Covert Agent Identity Protection Act

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The Covert Agent Identity Protection Act comes from United States Code Title 50 (War and National Defense), Chapter 15 (National Security), Subchapter IV (Protection of Certain National Security Information), Section 421. Protection of identities of certain United States undercover intelligence officers, agents, informants, and sources, according to FindLaw. [1] (U.S. Code as of: 01/02/01.)

The Act

Although the act is identified as the "Intelligence Identities Protection Act of 1982," its short title is the "Covert Agent Identity Protection Act":

"(a) Disclosure of information by persons having or having had access to classified information that identifies covert agent. Whoever, having or having had authorized access to classified information that identifies a covert agent, intentionally discloses any information identifying such covert agent to any individual not authorized to receive classified information, knowing that the information disclosed so identifies such covert agent and that the United States is taking affirmative measures to conceal such covert agent's intelligence relationship to the United States, shall be fined under title 18 or imprisoned not more than ten years, or both.
"(b) Disclosure of information by persons who learn identity of covert agents as result of having access to classified information. Whoever, as a result of having authorized access to classified information, learns the identify of a covert agent and intentionally discloses any information identifying such covert agent to any individual not authorized to receive classified information, knowing that the information disclosed so identifies such covert agent and that the United States is taking affirmative measures to conceal such covert agent's intelligence relationship to the United States, shall be fined under title 18 or imprisoned not more than five years, or both.
"(c) Disclosure of information by persons in course of pattern of activities intended to identify and expose covert agents. Whoever, in the course of a pattern of activities intended to identify and expose covert agents and with reason to believe that such activities would impair or impede the foreign intelligence activities of the United States, discloses any information that identifies an individual as a covert agent to any individual not authorized to receive classified information, knowing that the information disclosed so identifies such individual and that the United States is taking affirmative measures to conceal such individual's classified intelligence relationship to the United States, shall be fined under title 18 or imprisoned not more than three years, or both.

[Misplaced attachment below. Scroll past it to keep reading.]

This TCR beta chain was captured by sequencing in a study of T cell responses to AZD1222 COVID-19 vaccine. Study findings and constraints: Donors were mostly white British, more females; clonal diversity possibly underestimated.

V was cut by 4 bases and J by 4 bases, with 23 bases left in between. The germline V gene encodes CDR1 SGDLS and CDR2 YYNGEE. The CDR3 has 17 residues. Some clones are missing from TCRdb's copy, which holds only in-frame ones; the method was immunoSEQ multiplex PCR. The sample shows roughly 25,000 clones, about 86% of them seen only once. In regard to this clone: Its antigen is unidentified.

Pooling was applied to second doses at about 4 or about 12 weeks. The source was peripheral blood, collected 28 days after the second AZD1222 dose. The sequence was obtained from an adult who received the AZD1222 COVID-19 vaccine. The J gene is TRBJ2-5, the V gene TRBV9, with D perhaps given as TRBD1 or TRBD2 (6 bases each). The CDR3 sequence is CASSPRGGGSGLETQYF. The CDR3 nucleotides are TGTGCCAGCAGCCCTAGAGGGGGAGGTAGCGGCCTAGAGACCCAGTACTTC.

"(d) Imposition of consecutive sentences. A term of imprisonment imposed under this section shall be consecutive to any other sentence of imprisonment."

Defenses And Exceptions

"SEC. 602. [50 U.S.C. 422] (a) It is a defense to a prosecution under section 601 that before the commission of the offense with which the defendant is charged, the United States had publicly acknowledged or revealed the intelligence relationship to the United States of the individual the disclosure of whose intelligence relationship to the United States is the basis for the prosecution.

(b)(1) Subject to paragraph (2), no person other than a person committing an offense under section 601 shall be subject to prosecution under such section by virtue of section 2 or 4 of title 18, United States Code, or shall be subject to prosecution for conspiracy to commit an offense under such section.

(2) Paragraph (1) shall not apply (A) in the case of a person who acted in the course of a pattern of activities intended to identify and expose covert agents and with reason to believe that such activities would impair or impede the foreign intelligence activities of the United States, or (B) in the case of a person who has authorized access to classified information.

(c) It shall not be an offense under section 601 to transmit information described in such section directly to either congressional intelligence committee.

(d) It shall not be an offense under section 601 for an individual to disclose information that solely identifies himself as a covert agent."

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